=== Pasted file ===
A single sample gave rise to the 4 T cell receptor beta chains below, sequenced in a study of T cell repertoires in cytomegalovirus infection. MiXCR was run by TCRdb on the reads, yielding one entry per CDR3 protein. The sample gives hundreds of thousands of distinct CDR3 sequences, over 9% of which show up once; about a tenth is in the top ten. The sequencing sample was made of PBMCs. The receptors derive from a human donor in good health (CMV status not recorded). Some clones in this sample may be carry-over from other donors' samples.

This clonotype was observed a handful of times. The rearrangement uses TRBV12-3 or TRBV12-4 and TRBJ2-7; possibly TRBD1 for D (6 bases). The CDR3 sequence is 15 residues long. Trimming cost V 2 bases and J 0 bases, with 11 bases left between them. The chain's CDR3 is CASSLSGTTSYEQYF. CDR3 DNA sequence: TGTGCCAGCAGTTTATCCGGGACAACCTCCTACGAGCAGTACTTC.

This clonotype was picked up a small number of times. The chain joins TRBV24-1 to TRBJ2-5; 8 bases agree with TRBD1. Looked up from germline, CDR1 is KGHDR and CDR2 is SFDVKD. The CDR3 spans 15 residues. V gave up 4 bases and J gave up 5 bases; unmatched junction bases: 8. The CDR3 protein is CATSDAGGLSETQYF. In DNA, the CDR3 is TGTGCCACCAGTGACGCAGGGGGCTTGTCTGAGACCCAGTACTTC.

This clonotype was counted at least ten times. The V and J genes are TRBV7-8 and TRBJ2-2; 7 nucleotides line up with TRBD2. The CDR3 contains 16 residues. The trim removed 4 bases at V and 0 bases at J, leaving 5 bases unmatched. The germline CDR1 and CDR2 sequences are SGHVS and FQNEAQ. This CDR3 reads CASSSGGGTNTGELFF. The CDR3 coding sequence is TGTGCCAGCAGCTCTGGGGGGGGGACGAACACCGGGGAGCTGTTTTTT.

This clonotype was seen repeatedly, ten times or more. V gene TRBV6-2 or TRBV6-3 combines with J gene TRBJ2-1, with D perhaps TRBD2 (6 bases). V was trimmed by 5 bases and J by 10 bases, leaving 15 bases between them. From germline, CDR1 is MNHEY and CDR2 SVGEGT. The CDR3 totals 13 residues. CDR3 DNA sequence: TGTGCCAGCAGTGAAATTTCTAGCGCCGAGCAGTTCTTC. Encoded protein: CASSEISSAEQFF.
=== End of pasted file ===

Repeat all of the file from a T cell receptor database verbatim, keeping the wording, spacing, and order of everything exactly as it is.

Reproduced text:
A single sample gave rise to the 4 T cell receptor beta chains below, sequenced in a study of T cell repertoires in cytomegalovirus infection. MiXCR was run by TCRdb on the reads, yielding one entry per CDR3 protein. The sample gives hundreds of thousands of distinct CDR3 sequences, over 9% of which show up once; about a tenth is in the top ten. The sequencing sample was made of PBMCs. The receptors derive from a human donor in good health (CMV status not recorded). Some clones in this sample may be carry-over from other donors' samples.

This clonotype was observed a handful of times. The rearrangement uses TRBV12-3 or TRBV12-4 and TRBJ2-7; possibly TRBD1 for D (6 bases). The CDR3 sequence is 15 residues long. Trimming cost V 2 bases and J 0 bases, with 11 bases left between them. The chain's CDR3 is CASSLSGTTSYEQYF. CDR3 DNA sequence: TGTGCCAGCAGTTTATCCGGGACAACCTCCTACGAGCAGTACTTC.

This clonotype was picked up a small number of times. The chain joins TRBV24-1 to TRBJ2-5; 8 bases agree with TRBD1. Looked up from germline, CDR1 is KGHDR and CDR2 is SFDVKD. The CDR3 spans 15 residues. V gave up 4 bases and J gave up 5 bases; unmatched junction bases: 8. The CDR3 protein is CATSDAGGLSETQYF. In DNA, the CDR3 is TGTGCCACCAGTGACGCAGGGGGCTTGTCTGAGACCCAGTACTTC.

This clonotype was counted at least ten times. The V and J genes are TRBV7-8 and TRBJ2-2; 7 nucleotides line up with TRBD2. The CDR3 contains 16 residues. The trim removed 4 bases at V and 0 bases at J, leaving 5 bases unmatched. The germline CDR1 and CDR2 sequences are SGHVS and FQNEAQ. This CDR3 reads CASSSGGGTNTGELFF. The CDR3 coding sequence is TGTGCCAGCAGCTCTGGGGGGGGGACGAACACCGGGGAGCTGTTTTTT.

This clonotype was seen repeatedly, ten times or more. V gene TRBV6-2 or TRBV6-3 combines with J gene TRBJ2-1, with D perhaps TRBD2 (6 bases). V was trimmed by 5 bases and J by 10 bases, leaving 15 bases between them. From germline, CDR1 is MNHEY and CDR2 SVGEGT. The CDR3 totals 13 residues. CDR3 DNA sequence: TGTGCCAGCAGTGAAATTTCTAGCGCCGAGCAGTTCTTC. Encoded protein: CASSEISSAEQFF.